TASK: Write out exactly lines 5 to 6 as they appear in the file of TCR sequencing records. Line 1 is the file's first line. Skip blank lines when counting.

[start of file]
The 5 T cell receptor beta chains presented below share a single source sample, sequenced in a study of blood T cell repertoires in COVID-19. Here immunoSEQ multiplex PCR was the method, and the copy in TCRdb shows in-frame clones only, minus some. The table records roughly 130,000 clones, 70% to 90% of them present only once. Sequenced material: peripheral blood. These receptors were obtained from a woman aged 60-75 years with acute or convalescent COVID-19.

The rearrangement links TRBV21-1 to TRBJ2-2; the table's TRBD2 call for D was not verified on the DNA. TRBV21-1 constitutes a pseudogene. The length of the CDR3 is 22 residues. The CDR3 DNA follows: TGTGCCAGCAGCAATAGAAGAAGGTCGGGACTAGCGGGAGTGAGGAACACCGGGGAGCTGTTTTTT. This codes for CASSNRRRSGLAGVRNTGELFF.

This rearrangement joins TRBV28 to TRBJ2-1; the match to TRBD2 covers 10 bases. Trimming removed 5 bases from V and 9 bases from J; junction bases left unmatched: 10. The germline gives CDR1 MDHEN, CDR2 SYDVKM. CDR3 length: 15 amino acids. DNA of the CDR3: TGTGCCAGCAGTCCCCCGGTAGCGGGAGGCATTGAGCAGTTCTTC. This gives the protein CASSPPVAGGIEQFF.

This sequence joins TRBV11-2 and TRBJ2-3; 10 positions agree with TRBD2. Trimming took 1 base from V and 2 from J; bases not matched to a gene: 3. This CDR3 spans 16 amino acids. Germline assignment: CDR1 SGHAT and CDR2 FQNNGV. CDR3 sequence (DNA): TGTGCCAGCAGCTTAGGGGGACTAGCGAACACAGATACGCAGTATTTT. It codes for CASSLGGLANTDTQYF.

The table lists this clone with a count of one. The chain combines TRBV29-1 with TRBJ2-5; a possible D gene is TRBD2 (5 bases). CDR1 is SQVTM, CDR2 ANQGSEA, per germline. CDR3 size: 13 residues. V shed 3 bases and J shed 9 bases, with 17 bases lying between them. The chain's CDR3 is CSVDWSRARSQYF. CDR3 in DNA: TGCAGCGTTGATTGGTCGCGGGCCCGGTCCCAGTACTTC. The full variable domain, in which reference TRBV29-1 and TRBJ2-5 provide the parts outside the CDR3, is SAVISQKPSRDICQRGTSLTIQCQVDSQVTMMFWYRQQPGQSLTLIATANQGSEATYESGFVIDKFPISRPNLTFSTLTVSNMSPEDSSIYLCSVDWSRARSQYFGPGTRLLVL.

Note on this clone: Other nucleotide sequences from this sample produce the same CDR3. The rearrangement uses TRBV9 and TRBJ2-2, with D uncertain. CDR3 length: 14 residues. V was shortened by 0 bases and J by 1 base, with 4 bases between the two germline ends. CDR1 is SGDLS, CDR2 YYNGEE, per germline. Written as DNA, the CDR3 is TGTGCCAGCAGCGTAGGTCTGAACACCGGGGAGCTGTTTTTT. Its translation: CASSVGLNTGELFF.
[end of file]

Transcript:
The table lists this clone with a count of one. The chain combines TRBV29-1 with TRBJ2-5; a possible D gene is TRBD2 (5 bases). CDR1 is SQVTM, CDR2 ANQGSEA, per germline. CDR3 size: 13 residues. V shed 3 bases and J shed 9 bases, with 17 bases lying between them. The chain's CDR3 is CSVDWSRARSQYF. CDR3 in DNA: TGCAGCGTTGATTGGTCGCGGGCCCGGTCCCAGTACTTC. The full variable domain, in which reference TRBV29-1 and TRBJ2-5 provide the parts outside the CDR3, is SAVISQKPSRDICQRGTSLTIQCQVDSQVTMMFWYRQQPGQSLTLIATANQGSEATYESGFVIDKFPISRPNLTFSTLTVSNMSPEDSSIYLCSVDWSRARSQYFGPGTRLLVL.

Note on this clone: Other nucleotide sequences from this sample produce the same CDR3. The rearrangement uses TRBV9 and TRBJ2-2, with D uncertain. CDR3 length: 14 residues. V was shortened by 0 bases and J by 1 base, with 4 bases between the two germline ends. CDR1 is SGDLS, CDR2 YYNGEE, per germline. Written as DNA, the CDR3 is TGTGCCAGCAGCGTAGGTCTGAACACCGGGGAGCTGTTTTTT. Its translation: CASSVGLNTGELFF.